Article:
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Through our very own editors and guest writers, this blog will discuss the INSIDE scoop on the admissions process of various schools and programs. If you wish to ask a specific question, please write to us, and we will make every attempt to address your questions in our future blog discussions.
Sunday, November 25, 2012
The Most Unnecessary Essay Mistake of All
For every article out promising the top ten most helpful essay tips, there is another one warning students about the most obvious pitfalls. Some-but far from all-include what I think is the most obvious: pay attention to the essay prompt.

Many students approach the essay with preconceived notions of what they plan to say. How playing piano taught me about life. How traveling to an impoverished country taught me about compassion. More often, they aren't too sure, so they throw in the whole kitchen sink-from the 6th grade soccer championship to their job as a camp counselor. All of this is fine, so long as your mini-biography is answering the question posed.

Don't make obvious mistakes. A 1000 word essay is not the same as a 1000 character essay. The University of California often confuses students with their two essay prompts, which are limited to 1000 words total. Students are allowed to portion out the essays however they want (750/250, 500/500), but even this simple math can get overlooked during the stress of the application process.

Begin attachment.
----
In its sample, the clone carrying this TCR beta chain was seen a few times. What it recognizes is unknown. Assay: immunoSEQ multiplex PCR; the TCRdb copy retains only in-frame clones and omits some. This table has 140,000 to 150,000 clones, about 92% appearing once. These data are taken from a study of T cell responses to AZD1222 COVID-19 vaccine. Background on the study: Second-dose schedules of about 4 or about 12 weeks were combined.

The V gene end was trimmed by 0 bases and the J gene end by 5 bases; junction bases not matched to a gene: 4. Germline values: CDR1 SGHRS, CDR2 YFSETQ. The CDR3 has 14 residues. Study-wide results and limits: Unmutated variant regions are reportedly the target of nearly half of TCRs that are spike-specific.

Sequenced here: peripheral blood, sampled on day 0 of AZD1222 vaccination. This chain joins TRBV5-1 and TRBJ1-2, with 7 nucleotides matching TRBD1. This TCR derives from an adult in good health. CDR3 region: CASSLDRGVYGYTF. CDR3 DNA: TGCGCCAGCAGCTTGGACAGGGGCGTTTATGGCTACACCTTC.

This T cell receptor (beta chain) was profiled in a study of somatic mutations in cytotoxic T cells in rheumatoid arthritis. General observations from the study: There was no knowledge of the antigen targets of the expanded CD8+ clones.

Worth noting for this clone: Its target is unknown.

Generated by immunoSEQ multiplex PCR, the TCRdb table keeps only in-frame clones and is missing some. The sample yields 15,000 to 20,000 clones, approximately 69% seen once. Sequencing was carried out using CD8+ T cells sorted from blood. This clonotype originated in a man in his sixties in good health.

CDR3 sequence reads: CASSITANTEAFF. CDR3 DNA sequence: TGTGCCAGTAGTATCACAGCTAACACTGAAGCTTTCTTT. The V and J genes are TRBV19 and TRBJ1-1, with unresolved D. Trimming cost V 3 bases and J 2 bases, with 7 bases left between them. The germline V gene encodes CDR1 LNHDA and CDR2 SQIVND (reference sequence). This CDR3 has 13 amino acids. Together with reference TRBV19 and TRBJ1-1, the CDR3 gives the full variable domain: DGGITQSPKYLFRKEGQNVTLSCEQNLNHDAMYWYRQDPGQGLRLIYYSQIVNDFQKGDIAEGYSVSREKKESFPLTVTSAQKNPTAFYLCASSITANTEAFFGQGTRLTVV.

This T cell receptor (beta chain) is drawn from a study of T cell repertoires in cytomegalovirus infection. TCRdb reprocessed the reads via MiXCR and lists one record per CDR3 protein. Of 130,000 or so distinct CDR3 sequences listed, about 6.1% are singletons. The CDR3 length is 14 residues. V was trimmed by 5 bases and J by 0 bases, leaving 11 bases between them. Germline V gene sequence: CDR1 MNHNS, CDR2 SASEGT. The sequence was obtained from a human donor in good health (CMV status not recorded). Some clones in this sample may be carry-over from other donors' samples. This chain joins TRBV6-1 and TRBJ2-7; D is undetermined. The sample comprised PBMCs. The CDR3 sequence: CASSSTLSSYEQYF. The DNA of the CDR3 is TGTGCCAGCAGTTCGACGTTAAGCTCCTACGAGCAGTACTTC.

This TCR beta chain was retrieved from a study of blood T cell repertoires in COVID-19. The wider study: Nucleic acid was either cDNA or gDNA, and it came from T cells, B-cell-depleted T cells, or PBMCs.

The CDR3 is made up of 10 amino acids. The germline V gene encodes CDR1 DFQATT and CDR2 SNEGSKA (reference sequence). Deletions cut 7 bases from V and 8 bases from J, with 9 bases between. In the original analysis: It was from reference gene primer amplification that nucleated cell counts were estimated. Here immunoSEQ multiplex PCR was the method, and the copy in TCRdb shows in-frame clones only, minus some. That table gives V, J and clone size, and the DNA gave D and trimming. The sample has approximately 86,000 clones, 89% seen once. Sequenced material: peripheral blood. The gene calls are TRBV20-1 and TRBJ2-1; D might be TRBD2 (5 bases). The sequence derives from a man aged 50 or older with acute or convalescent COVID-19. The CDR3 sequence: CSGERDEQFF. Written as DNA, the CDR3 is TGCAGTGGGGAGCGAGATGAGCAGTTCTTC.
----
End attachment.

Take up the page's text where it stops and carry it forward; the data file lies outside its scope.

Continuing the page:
Part of the problem for some undergraduates is the sheer volume of applications. You may not be able to get away with drafting a single all-purpose essay. So make sure you don't send an essay designated for University X to University Y. Oops.

If the essay has a very specific prompt, don't write your life story. Don't miss the prompt by writing what you think the admissions officer wants to hear. When the University of Chicago asks you "What does Play-Doh have to do with Plato?", that's the prompt you're stuck with. Sixth grade soccer championship may not have a place here, unless you've gotten real creative. Failing to answer the prompt suggests two things about you: 1) you don't follow direction well and 2) you don't pay attention when it counts.

Read the question. Then read it again. Make sure your proofreader reads the question, so they can tell you whether or not you've answered it. Your first test in the application is your ability to follow directions. That should be an easy "A".


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